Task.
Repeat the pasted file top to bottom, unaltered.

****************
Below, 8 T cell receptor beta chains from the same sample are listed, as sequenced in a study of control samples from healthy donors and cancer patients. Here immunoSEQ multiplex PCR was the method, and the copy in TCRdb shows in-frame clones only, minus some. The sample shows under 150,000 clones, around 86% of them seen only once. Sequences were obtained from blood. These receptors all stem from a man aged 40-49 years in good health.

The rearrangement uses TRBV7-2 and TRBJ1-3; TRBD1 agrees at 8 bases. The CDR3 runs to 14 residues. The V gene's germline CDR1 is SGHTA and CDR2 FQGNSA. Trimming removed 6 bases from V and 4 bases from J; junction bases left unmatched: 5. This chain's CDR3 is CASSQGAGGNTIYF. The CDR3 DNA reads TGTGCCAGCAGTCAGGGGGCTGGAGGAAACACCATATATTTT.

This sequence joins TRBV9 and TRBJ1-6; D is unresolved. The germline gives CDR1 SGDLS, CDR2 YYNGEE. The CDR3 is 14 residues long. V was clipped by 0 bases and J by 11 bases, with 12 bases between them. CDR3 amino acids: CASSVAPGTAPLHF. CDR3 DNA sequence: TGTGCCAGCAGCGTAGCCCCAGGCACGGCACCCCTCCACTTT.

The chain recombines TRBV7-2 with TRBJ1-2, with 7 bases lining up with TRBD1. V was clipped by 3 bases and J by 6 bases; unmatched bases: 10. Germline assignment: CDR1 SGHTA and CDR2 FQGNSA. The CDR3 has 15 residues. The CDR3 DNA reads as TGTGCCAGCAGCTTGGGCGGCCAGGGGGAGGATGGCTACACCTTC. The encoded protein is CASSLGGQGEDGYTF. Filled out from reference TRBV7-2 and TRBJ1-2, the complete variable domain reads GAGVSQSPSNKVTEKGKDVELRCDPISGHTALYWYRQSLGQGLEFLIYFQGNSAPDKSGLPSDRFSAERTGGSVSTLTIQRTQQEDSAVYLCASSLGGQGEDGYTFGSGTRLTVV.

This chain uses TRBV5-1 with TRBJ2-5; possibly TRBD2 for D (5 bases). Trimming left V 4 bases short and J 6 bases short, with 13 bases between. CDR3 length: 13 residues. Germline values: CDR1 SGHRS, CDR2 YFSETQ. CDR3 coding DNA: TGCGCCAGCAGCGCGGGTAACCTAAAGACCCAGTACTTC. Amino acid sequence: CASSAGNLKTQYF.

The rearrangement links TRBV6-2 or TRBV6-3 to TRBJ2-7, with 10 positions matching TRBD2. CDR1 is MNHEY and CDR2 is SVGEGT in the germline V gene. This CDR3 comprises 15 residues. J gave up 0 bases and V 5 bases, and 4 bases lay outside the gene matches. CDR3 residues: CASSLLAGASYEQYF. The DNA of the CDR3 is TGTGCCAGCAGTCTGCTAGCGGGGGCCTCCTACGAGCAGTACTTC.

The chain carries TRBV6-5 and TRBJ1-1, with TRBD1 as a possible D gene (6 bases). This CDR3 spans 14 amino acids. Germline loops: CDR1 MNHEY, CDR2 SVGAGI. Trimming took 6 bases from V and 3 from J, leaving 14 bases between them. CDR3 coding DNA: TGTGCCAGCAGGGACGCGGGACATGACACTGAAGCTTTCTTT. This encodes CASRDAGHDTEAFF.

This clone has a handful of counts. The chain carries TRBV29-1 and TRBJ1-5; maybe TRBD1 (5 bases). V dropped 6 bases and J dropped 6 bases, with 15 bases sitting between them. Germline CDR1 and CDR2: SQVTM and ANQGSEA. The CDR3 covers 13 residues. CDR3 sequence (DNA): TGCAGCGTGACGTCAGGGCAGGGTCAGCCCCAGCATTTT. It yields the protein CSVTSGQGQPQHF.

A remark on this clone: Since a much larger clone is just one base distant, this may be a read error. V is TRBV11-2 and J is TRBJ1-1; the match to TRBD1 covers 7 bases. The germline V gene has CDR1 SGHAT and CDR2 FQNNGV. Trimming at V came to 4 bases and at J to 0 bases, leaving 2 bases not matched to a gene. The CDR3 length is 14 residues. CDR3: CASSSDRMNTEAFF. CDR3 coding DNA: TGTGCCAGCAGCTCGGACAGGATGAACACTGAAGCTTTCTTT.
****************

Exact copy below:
Below, 8 T cell receptor beta chains from the same sample are listed, as sequenced in a study of control samples from healthy donors and cancer patients. Here immunoSEQ multiplex PCR was the method, and the copy in TCRdb shows in-frame clones only, minus some. The sample shows under 150,000 clones, around 86% of them seen only once. Sequences were obtained from blood. These receptors all stem from a man aged 40-49 years in good health.

The rearrangement uses TRBV7-2 and TRBJ1-3; TRBD1 agrees at 8 bases. The CDR3 runs to 14 residues. The V gene's germline CDR1 is SGHTA and CDR2 FQGNSA. Trimming removed 6 bases from V and 4 bases from J; junction bases left unmatched: 5. This chain's CDR3 is CASSQGAGGNTIYF. The CDR3 DNA reads TGTGCCAGCAGTCAGGGGGCTGGAGGAAACACCATATATTTT.

This sequence joins TRBV9 and TRBJ1-6; D is unresolved. The germline gives CDR1 SGDLS, CDR2 YYNGEE. The CDR3 is 14 residues long. V was clipped by 0 bases and J by 11 bases, with 12 bases between them. CDR3 amino acids: CASSVAPGTAPLHF. CDR3 DNA sequence: TGTGCCAGCAGCGTAGCCCCAGGCACGGCACCCCTCCACTTT.

The chain recombines TRBV7-2 with TRBJ1-2, with 7 bases lining up with TRBD1. V was clipped by 3 bases and J by 6 bases; unmatched bases: 10. Germline assignment: CDR1 SGHTA and CDR2 FQGNSA. The CDR3 has 15 residues. The CDR3 DNA reads as TGTGCCAGCAGCTTGGGCGGCCAGGGGGAGGATGGCTACACCTTC. The encoded protein is CASSLGGQGEDGYTF. Filled out from reference TRBV7-2 and TRBJ1-2, the complete variable domain reads GAGVSQSPSNKVTEKGKDVELRCDPISGHTALYWYRQSLGQGLEFLIYFQGNSAPDKSGLPSDRFSAERTGGSVSTLTIQRTQQEDSAVYLCASSLGGQGEDGYTFGSGTRLTVV.

This chain uses TRBV5-1 with TRBJ2-5; possibly TRBD2 for D (5 bases). Trimming left V 4 bases short and J 6 bases short, with 13 bases between. CDR3 length: 13 residues. Germline values: CDR1 SGHRS, CDR2 YFSETQ. CDR3 coding DNA: TGCGCCAGCAGCGCGGGTAACCTAAAGACCCAGTACTTC. Amino acid sequence: CASSAGNLKTQYF.

The rearrangement links TRBV6-2 or TRBV6-3 to TRBJ2-7, with 10 positions matching TRBD2. CDR1 is MNHEY and CDR2 is SVGEGT in the germline V gene. This CDR3 comprises 15 residues. J gave up 0 bases and V 5 bases, and 4 bases lay outside the gene matches. CDR3 residues: CASSLLAGASYEQYF. The DNA of the CDR3 is TGTGCCAGCAGTCTGCTAGCGGGGGCCTCCTACGAGCAGTACTTC.

The chain carries TRBV6-5 and TRBJ1-1, with TRBD1 as a possible D gene (6 bases). This CDR3 spans 14 amino acids. Germline loops: CDR1 MNHEY, CDR2 SVGAGI. Trimming took 6 bases from V and 3 from J, leaving 14 bases between them. CDR3 coding DNA: TGTGCCAGCAGGGACGCGGGACATGACACTGAAGCTTTCTTT. This encodes CASRDAGHDTEAFF.

This clone has a handful of counts. The chain carries TRBV29-1 and TRBJ1-5; maybe TRBD1 (5 bases). V dropped 6 bases and J dropped 6 bases, with 15 bases sitting between them. Germline CDR1 and CDR2: SQVTM and ANQGSEA. The CDR3 covers 13 residues. CDR3 sequence (DNA): TGCAGCGTGACGTCAGGGCAGGGTCAGCCCCAGCATTTT. It yields the protein CSVTSGQGQPQHF.

A remark on this clone: Since a much larger clone is just one base distant, this may be a read error. V is TRBV11-2 and J is TRBJ1-1; the match to TRBD1 covers 7 bases. The germline V gene has CDR1 SGHAT and CDR2 FQNNGV. Trimming at V came to 4 bases and at J to 0 bases, leaving 2 bases not matched to a gene. The CDR3 length is 14 residues. CDR3: CASSSDRMNTEAFF. CDR3 coding DNA: TGTGCCAGCAGCTCGGACAGGATGAACACTGAAGCTTTCTTT.